I’m always scouring the local library, kindle store, and bookstores in general for books about the sea. Anything will do, but I’m particularly intrigued by merfolk. The sea and stories about it are fascinating! (Hilarious irony: I am like deathly afraid of giant sea monsters/water monsters in general. I’m completely, 100% serious. Nessie? Total believer. No evidence needed because HELLER GIANT SEA/LAKE/WATER MONSTER. Kraken? Giant squid? Five levels of NOPE. Noooope.)
My most recent search led me to Hannah.
I’ll be frank like I usually am: The title didn’t exactly speak to me. The cover also didn’t evoke a compulsory, ‘WOW I need to read this book’! Even the synopsis left me feeling a tad blasé. But (but but) it was about the sea, and it had a mermaid… #priorities #necessary
So I start reading, and immediately I’m taken in by the narration, which is somewhat reminiscent of Chime by Franny Billingsley (and by somewhat I mean very loosely and I really don’t know why it struck me as being similar at all as I write this review…but shameless promotion for Chime because it’s pretty much my all time favorite work of fiction). Lasky’s prose has a sensual lyricism that complements the subject matter, and she employs an impressive amount of water-related imagery. She blends the obvious motifs–music and freedom–in too, but in her own, unique way. It captivated me; definite kudos!
The characters are wonderfully realistic and flavorful. Ettie=easily the greatest character (no bias here >.>), but Lila is entrancing in her own right. I loved that everyone had their own place and distinct qualities.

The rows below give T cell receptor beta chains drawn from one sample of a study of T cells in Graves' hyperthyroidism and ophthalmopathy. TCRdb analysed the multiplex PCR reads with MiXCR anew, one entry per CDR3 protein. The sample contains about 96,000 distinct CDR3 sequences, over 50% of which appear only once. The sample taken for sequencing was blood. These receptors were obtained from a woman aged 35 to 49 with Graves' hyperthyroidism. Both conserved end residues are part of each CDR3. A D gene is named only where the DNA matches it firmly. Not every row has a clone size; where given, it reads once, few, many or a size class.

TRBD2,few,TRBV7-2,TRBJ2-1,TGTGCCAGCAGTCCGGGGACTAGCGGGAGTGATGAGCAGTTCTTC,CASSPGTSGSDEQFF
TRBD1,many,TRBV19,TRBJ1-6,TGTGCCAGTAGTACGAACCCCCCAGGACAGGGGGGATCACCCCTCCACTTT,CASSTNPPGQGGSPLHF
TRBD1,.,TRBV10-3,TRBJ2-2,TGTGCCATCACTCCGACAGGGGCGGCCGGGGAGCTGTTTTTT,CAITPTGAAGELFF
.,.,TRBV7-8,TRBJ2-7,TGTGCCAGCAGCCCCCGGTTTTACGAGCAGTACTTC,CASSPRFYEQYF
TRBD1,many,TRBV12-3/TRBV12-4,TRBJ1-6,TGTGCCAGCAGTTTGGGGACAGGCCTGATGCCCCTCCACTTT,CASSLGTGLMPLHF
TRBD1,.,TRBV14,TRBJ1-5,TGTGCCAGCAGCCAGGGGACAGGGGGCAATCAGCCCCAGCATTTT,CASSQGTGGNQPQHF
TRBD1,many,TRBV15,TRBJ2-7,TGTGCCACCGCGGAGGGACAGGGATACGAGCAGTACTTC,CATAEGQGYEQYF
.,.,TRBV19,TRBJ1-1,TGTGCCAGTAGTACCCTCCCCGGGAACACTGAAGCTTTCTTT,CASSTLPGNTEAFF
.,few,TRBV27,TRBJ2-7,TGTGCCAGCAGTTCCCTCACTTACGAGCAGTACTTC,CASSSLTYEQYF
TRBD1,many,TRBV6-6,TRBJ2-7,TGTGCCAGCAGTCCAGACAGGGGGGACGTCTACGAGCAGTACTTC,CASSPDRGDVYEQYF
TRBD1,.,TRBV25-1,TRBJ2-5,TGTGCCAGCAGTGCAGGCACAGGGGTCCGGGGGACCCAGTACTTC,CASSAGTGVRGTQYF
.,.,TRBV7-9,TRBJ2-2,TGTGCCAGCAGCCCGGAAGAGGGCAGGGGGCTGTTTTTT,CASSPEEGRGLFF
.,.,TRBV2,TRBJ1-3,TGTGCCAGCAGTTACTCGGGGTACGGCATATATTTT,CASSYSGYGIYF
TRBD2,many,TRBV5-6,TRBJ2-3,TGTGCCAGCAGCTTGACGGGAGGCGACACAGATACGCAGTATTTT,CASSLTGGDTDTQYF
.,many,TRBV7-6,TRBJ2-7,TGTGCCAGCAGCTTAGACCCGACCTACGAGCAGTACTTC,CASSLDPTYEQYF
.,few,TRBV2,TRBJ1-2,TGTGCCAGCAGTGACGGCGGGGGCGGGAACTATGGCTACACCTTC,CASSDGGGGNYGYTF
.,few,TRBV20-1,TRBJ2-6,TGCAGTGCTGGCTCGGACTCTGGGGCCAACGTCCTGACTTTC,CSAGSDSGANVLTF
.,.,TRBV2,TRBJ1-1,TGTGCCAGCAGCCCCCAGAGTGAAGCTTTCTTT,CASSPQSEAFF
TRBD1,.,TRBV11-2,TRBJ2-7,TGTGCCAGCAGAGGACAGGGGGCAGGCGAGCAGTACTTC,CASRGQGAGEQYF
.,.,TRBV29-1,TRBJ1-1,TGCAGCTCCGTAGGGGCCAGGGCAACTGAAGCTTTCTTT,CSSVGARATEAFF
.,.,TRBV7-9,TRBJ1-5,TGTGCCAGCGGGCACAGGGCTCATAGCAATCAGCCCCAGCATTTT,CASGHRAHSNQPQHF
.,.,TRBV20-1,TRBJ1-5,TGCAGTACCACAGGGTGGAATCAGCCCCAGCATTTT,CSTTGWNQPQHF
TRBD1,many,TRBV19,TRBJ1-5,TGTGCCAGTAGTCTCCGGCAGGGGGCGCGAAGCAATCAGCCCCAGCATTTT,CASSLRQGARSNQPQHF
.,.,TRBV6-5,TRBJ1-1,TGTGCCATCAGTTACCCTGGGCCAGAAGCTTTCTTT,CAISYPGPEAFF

True to her nature, Hannah is more difficult to discern. Lasky reveals Hannah’s inner dialogue and discovery well for the most part, and I connected with and rooted for Hannah, but when I finished reading the story, I thought her to be vague, fleeting, ephemeral. Almost intangible. Which was kind of cool…and also kind of meh at the same time.
The ending was so open-ended as to be inconclusive, and some loose ends weren’t addressed. It was abrupt and rather off-putting. I turned the page expecting to get more story and BAM. Done. Finished. The (not) End.
Another thing? Maybe other people followed this story and Hannah’s journey (etc.) without issue, but I was often confused…and also frustrated and a bit miffed. Sometimes things that could have been explained weren’t simply to raise tension, which isn’t necessarily bad, but when it’s also clichéd I just kind of looked at it and went, “Really?”
Some things aren’t ever explained. Again, not always a bad thing, but I LIKE ANSWERS. Throw me a bone, Lasky. Maybe it’s because it’s Book 1 and I’m just an impatient koala. We shall see when I get my hands on Book 2! 😀
I disliked how esoteric certain passages were. Yes, the sea is mysterious and has deep secrets. Yes it should (maybe) feel like something beyond, or at least otherworldly, but I shouldn’t be scratching my head wondering what is going on/what just happened and have to re-read (and still not really get it).
All in all, it was an ok book. Great prose; interesting storyline; mermaids(!). I was much more impressed with Lasky’s wolf works, but I liked Hannah enough to read the next installment.
Have you ever read Hannah (or the others in the series)? What did you think? Any sea-worthy suggestions to add to my tbr pile??